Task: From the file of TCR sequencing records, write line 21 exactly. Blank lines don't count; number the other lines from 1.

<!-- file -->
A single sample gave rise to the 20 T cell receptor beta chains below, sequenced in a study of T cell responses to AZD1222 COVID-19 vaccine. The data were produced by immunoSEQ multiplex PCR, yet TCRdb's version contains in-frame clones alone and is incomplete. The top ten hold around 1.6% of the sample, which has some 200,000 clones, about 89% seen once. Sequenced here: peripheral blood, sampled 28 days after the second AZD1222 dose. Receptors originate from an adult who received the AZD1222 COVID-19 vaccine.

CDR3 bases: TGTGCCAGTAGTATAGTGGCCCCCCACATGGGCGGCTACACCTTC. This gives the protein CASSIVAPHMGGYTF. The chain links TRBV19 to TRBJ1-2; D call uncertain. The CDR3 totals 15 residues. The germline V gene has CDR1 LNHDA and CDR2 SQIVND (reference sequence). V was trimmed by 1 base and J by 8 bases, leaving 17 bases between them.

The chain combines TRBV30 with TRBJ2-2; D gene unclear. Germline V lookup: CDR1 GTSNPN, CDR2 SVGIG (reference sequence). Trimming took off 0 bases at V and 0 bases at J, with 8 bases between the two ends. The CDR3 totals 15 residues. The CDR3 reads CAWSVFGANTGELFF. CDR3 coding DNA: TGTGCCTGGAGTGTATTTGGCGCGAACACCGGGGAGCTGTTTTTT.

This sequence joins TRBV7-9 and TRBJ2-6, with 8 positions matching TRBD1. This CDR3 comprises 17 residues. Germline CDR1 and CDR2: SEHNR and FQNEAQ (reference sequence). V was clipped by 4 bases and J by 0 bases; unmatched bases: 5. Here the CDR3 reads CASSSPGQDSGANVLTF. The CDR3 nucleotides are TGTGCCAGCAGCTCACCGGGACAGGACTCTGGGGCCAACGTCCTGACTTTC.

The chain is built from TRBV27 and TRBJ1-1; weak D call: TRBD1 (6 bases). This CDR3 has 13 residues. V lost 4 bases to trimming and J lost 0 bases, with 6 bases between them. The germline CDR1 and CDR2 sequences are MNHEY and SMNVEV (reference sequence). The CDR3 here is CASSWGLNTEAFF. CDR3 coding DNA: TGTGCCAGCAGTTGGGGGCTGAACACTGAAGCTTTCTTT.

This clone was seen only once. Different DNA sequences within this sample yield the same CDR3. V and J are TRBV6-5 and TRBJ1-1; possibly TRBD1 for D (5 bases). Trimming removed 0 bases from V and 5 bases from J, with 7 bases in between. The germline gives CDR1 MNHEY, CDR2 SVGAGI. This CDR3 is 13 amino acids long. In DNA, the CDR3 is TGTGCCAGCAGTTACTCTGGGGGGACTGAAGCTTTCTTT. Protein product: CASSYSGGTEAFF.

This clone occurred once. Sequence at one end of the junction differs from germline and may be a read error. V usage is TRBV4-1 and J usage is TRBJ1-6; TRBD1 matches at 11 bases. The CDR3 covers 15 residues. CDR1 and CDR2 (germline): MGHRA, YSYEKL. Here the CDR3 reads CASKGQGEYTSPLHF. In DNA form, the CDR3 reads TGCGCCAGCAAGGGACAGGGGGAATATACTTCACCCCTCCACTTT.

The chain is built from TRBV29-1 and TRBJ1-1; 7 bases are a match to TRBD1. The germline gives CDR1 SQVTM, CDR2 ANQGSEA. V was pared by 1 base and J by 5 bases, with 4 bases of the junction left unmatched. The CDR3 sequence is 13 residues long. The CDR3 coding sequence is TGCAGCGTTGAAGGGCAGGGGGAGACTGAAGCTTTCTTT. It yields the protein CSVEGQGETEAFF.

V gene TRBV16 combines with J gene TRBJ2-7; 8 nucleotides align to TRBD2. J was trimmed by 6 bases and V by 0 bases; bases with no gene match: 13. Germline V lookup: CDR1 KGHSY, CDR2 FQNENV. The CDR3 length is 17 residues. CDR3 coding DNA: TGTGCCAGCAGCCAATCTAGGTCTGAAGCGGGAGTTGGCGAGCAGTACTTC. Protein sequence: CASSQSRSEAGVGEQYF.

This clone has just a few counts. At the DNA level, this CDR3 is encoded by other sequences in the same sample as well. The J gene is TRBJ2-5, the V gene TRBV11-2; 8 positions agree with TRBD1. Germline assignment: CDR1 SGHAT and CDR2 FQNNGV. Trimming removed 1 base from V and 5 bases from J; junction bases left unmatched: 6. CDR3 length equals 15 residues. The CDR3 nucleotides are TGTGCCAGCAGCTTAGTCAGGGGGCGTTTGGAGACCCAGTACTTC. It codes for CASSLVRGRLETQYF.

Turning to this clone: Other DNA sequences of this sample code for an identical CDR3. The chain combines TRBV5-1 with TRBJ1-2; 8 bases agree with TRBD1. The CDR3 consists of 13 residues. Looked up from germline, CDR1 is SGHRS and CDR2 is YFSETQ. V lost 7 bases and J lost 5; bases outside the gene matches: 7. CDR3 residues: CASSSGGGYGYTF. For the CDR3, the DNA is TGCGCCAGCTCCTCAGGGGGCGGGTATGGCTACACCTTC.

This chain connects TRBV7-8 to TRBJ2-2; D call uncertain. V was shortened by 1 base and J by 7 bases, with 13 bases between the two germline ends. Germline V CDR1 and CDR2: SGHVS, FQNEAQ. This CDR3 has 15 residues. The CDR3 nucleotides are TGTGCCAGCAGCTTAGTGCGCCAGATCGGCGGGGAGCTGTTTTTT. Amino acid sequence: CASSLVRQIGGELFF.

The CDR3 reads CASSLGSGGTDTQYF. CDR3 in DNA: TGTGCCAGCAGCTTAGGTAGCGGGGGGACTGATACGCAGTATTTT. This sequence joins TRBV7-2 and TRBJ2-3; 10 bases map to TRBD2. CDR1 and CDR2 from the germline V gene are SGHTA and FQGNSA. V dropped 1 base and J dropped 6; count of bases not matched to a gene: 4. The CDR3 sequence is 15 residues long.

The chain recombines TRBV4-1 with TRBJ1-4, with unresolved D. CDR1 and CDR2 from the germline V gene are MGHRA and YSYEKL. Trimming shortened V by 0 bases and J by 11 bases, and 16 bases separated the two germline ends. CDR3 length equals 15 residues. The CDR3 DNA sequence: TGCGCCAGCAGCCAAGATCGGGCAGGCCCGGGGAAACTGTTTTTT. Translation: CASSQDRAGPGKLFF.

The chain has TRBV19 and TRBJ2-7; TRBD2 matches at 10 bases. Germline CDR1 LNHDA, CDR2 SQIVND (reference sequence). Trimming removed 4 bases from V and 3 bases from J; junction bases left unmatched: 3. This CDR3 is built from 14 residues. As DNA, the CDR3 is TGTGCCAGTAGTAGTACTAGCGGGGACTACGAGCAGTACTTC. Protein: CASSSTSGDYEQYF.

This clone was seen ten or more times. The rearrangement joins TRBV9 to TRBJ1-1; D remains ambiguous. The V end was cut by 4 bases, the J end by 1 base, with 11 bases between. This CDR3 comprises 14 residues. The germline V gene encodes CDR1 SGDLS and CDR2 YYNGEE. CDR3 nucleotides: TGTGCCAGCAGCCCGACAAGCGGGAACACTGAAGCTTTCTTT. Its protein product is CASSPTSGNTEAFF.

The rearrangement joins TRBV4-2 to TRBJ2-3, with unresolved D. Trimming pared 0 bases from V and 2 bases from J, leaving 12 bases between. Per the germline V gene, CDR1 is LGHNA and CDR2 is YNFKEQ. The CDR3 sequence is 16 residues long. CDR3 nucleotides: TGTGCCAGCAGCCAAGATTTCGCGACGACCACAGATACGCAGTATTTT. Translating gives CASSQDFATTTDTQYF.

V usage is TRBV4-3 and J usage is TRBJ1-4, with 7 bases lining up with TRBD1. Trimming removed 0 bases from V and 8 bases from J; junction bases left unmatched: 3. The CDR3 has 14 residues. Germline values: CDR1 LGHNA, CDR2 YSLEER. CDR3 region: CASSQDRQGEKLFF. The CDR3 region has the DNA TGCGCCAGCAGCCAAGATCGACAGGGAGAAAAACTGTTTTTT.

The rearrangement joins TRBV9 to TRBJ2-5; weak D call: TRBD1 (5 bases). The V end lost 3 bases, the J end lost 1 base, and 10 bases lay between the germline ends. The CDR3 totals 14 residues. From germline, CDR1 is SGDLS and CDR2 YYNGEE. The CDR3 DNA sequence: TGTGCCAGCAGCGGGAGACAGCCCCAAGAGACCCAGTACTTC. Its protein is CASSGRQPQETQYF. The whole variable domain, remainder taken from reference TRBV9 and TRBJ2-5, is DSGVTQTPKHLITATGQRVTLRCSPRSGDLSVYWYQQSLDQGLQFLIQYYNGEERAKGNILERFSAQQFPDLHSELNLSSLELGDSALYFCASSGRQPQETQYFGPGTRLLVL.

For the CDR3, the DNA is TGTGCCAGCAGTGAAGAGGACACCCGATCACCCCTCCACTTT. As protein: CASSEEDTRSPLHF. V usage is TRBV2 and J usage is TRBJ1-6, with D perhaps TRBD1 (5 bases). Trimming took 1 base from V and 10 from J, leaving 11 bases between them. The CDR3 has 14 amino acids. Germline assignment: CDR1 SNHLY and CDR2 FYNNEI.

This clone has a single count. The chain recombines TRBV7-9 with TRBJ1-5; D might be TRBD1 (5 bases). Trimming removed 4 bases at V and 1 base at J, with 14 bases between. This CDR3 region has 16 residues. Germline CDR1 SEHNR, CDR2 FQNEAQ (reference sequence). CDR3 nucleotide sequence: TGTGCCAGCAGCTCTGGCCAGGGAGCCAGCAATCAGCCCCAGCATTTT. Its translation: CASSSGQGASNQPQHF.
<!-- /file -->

This clone has a single count. The chain recombines TRBV7-9 with TRBJ1-5; D might be TRBD1 (5 bases). Trimming removed 4 bases at V and 1 base at J, with 14 bases between. This CDR3 region has 16 residues. Germline CDR1 SEHNR, CDR2 FQNEAQ (reference sequence). CDR3 nucleotide sequence: TGTGCCAGCAGCTCTGGCCAGGGAGCCAGCAATCAGCCCCAGCATTTT. Its translation: CASSSGQGASNQPQHF.